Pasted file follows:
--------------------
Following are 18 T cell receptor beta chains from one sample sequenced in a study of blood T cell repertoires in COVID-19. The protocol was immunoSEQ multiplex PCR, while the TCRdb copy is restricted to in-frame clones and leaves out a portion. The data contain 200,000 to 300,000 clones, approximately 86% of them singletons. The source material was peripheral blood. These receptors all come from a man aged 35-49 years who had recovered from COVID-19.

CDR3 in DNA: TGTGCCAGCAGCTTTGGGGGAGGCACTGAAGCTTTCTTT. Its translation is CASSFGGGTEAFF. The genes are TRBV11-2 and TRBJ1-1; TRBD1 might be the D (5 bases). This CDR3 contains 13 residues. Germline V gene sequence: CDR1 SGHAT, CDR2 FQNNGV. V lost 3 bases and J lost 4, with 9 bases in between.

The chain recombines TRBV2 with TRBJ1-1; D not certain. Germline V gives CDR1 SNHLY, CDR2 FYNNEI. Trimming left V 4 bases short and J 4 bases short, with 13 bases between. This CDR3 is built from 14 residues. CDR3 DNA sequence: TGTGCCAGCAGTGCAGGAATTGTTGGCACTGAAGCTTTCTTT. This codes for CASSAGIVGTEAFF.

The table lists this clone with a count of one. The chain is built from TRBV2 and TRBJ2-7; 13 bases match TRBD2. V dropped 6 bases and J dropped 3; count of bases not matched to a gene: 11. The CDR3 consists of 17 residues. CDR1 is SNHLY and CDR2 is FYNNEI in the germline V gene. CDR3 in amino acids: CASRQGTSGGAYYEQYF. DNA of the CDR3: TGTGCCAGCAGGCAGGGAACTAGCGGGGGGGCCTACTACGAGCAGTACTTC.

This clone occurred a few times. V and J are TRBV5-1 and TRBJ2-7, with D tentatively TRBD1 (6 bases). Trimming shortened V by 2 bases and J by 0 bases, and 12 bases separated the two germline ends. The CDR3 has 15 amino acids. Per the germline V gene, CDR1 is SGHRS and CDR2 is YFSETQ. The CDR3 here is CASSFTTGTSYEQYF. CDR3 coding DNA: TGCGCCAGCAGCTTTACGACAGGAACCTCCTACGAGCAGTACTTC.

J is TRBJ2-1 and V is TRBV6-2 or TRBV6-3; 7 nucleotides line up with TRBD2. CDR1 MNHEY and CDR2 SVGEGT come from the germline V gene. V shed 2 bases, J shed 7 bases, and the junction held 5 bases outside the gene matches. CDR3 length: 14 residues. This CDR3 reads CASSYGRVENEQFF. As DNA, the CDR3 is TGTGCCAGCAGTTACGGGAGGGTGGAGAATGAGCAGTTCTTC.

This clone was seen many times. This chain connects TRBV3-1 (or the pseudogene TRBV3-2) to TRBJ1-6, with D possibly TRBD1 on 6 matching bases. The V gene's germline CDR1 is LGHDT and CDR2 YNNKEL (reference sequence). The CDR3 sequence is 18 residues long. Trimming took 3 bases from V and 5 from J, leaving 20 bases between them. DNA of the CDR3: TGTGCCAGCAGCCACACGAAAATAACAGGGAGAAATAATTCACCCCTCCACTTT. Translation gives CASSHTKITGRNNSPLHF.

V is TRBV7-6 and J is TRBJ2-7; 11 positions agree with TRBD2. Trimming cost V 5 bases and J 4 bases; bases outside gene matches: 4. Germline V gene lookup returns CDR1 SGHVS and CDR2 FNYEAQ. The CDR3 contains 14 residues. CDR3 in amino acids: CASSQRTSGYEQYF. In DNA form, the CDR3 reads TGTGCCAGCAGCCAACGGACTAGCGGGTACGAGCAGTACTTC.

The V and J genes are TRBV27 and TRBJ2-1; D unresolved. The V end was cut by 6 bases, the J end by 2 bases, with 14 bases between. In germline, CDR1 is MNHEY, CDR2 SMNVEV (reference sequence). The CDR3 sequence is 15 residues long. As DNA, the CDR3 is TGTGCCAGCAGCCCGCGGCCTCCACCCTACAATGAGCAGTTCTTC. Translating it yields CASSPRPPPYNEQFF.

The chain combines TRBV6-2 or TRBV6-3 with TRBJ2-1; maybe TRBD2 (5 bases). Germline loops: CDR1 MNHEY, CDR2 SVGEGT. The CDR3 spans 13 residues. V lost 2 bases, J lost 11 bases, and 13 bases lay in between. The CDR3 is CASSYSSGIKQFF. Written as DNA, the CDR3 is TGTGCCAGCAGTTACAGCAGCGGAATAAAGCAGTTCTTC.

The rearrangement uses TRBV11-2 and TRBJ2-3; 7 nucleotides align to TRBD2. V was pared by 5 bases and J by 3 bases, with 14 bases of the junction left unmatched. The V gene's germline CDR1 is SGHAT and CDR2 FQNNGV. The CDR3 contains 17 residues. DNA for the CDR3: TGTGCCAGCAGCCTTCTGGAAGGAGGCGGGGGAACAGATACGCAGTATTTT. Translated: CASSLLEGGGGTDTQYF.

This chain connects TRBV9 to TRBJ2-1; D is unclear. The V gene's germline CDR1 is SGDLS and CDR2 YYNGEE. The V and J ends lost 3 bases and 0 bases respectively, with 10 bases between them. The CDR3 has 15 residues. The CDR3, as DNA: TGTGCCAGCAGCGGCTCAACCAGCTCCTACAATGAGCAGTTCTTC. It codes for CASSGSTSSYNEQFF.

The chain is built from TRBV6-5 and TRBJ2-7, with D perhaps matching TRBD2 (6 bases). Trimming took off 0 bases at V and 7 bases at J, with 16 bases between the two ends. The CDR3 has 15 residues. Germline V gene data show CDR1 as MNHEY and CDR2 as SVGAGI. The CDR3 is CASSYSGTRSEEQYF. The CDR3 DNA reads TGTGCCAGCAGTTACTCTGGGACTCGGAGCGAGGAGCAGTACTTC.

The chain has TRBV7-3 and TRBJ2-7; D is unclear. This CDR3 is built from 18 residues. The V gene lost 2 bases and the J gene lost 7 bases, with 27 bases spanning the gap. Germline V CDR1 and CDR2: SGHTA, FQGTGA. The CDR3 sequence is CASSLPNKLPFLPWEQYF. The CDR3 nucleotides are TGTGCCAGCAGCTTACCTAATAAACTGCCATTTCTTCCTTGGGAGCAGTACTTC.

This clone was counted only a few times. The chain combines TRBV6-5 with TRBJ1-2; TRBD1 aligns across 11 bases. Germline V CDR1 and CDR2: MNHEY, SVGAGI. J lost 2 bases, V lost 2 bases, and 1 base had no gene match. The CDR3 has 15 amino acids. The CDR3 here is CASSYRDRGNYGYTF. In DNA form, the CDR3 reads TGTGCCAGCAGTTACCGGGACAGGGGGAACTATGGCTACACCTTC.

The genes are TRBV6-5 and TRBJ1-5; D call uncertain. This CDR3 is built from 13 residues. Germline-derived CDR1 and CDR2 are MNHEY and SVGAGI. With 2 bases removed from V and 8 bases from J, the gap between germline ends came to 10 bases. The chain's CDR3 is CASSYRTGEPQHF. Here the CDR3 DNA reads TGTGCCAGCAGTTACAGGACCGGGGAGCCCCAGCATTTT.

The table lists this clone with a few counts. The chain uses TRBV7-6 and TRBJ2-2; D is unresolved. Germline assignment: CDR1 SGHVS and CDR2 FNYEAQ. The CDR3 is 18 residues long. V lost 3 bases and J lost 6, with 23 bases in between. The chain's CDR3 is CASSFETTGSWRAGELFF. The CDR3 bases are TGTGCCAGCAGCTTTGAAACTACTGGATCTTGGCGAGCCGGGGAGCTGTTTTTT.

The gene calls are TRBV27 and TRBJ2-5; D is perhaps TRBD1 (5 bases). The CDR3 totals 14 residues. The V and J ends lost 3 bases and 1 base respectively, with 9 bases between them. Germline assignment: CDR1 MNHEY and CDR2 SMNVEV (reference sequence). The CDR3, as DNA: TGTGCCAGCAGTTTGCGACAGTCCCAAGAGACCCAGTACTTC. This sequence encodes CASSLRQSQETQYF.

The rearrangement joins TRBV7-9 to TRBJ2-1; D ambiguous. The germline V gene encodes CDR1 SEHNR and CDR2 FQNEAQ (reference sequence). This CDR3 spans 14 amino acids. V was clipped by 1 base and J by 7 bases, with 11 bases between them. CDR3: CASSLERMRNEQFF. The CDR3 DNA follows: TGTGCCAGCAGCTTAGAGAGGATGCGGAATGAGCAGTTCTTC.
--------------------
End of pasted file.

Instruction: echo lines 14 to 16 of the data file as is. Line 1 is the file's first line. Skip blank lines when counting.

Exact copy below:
The chain has TRBV7-3 and TRBJ2-7; D is unclear. This CDR3 is built from 18 residues. The V gene lost 2 bases and the J gene lost 7 bases, with 27 bases spanning the gap. Germline V CDR1 and CDR2: SGHTA, FQGTGA. The CDR3 sequence is CASSLPNKLPFLPWEQYF. The CDR3 nucleotides are TGTGCCAGCAGCTTACCTAATAAACTGCCATTTCTTCCTTGGGAGCAGTACTTC.

This clone was counted only a few times. The chain combines TRBV6-5 with TRBJ1-2; TRBD1 aligns across 11 bases. Germline V CDR1 and CDR2: MNHEY, SVGAGI. J lost 2 bases, V lost 2 bases, and 1 base had no gene match. The CDR3 has 15 amino acids. The CDR3 here is CASSYRDRGNYGYTF. In DNA form, the CDR3 reads TGTGCCAGCAGTTACCGGGACAGGGGGAACTATGGCTACACCTTC.

The genes are TRBV6-5 and TRBJ1-5; D call uncertain. This CDR3 is built from 13 residues. Germline-derived CDR1 and CDR2 are MNHEY and SVGAGI. With 2 bases removed from V and 8 bases from J, the gap between germline ends came to 10 bases. The chain's CDR3 is CASSYRTGEPQHF. Here the CDR3 DNA reads TGTGCCAGCAGTTACAGGACCGGGGAGCCCCAGCATTTT.